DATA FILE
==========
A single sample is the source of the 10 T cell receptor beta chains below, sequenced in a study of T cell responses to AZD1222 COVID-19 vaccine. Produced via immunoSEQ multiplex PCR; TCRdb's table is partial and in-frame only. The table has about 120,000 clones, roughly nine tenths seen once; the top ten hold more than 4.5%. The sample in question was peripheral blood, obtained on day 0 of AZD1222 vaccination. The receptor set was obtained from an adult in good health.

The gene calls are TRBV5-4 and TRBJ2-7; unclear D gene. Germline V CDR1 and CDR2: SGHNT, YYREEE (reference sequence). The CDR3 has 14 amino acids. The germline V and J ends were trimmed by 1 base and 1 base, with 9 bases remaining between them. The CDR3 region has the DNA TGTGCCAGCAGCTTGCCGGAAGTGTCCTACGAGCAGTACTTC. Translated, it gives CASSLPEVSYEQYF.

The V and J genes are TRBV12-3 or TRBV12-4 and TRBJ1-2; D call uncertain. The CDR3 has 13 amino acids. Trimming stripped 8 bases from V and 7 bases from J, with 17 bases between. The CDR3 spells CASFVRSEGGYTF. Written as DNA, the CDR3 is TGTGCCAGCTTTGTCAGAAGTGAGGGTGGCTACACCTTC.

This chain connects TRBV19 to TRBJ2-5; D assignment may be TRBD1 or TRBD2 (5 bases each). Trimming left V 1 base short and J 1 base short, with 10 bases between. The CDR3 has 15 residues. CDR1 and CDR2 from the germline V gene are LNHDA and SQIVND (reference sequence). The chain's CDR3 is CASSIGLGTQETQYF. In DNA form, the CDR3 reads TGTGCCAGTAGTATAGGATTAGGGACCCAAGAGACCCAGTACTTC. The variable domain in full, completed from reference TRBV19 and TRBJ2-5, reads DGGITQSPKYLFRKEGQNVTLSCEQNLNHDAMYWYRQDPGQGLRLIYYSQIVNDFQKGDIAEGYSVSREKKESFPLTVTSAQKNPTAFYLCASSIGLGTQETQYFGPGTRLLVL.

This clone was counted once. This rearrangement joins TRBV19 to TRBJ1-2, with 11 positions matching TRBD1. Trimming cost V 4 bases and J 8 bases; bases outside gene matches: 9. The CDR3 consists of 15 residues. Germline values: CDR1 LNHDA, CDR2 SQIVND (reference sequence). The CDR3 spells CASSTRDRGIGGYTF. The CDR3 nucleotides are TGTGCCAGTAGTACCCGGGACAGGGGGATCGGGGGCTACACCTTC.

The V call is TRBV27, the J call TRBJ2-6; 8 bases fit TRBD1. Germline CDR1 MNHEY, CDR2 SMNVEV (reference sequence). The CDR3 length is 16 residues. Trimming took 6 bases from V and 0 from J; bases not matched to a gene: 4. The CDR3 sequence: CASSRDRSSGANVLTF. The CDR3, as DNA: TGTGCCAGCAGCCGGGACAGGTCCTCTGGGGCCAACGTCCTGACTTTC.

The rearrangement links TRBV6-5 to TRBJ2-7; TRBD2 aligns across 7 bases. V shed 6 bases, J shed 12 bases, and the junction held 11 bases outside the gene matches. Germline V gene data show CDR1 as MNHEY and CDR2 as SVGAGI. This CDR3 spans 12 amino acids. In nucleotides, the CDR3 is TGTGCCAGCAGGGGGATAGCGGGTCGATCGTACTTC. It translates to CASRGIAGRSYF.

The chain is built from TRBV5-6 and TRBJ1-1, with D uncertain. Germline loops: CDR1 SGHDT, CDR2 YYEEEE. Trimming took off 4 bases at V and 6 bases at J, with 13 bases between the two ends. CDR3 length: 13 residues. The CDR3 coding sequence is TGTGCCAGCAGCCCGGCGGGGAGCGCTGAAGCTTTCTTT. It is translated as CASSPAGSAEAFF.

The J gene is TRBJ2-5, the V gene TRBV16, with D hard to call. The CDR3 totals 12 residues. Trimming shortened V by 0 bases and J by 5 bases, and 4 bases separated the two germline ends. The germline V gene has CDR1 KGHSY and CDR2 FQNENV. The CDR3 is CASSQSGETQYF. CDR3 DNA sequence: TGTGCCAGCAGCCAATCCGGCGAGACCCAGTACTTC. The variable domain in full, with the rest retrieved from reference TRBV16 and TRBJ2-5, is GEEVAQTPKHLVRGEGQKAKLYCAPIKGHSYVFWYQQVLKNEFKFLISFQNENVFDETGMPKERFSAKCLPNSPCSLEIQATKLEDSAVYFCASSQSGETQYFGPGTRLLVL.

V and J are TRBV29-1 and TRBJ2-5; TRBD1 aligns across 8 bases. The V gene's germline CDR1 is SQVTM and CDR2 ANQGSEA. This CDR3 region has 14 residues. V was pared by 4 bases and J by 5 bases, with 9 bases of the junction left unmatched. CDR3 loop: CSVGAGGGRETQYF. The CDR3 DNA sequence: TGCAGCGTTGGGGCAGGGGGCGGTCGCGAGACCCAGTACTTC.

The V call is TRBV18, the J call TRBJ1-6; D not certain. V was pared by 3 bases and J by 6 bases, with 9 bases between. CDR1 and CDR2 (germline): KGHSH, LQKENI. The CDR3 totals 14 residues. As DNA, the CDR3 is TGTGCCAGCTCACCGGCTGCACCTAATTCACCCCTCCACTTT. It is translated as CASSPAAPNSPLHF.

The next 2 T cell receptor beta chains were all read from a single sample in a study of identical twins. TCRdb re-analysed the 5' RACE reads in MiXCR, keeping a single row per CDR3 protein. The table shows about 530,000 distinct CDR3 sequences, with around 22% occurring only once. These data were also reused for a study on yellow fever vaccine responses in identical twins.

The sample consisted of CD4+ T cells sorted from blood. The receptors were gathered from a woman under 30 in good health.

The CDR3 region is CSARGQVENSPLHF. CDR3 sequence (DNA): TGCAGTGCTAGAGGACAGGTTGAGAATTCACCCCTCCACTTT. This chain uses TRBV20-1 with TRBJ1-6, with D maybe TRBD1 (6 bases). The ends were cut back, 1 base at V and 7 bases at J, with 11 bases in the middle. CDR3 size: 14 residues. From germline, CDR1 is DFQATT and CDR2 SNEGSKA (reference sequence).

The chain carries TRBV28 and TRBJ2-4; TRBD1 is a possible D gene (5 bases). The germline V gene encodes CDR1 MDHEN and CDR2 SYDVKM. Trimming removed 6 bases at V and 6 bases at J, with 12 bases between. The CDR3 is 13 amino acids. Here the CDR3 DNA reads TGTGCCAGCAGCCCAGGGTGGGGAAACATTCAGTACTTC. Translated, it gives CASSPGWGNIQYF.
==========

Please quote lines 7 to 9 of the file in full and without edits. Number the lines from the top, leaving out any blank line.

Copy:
The rearrangement links TRBV6-5 to TRBJ2-7; TRBD2 aligns across 7 bases. V shed 6 bases, J shed 12 bases, and the junction held 11 bases outside the gene matches. Germline V gene data show CDR1 as MNHEY and CDR2 as SVGAGI. This CDR3 spans 12 amino acids. In nucleotides, the CDR3 is TGTGCCAGCAGGGGGATAGCGGGTCGATCGTACTTC. It translates to CASRGIAGRSYF.

The chain is built from TRBV5-6 and TRBJ1-1, with D uncertain. Germline loops: CDR1 SGHDT, CDR2 YYEEEE. Trimming took off 4 bases at V and 6 bases at J, with 13 bases between the two ends. CDR3 length: 13 residues. The CDR3 coding sequence is TGTGCCAGCAGCCCGGCGGGGAGCGCTGAAGCTTTCTTT. It is translated as CASSPAGSAEAFF.

The J gene is TRBJ2-5, the V gene TRBV16, with D hard to call. The CDR3 totals 12 residues. Trimming shortened V by 0 bases and J by 5 bases, and 4 bases separated the two germline ends. The germline V gene has CDR1 KGHSY and CDR2 FQNENV. The CDR3 is CASSQSGETQYF. CDR3 DNA sequence: TGTGCCAGCAGCCAATCCGGCGAGACCCAGTACTTC. The variable domain in full, with the rest retrieved from reference TRBV16 and TRBJ2-5, is GEEVAQTPKHLVRGEGQKAKLYCAPIKGHSYVFWYQQVLKNEFKFLISFQNENVFDETGMPKERFSAKCLPNSPCSLEIQATKLEDSAVYFCASSQSGETQYFGPGTRLLVL.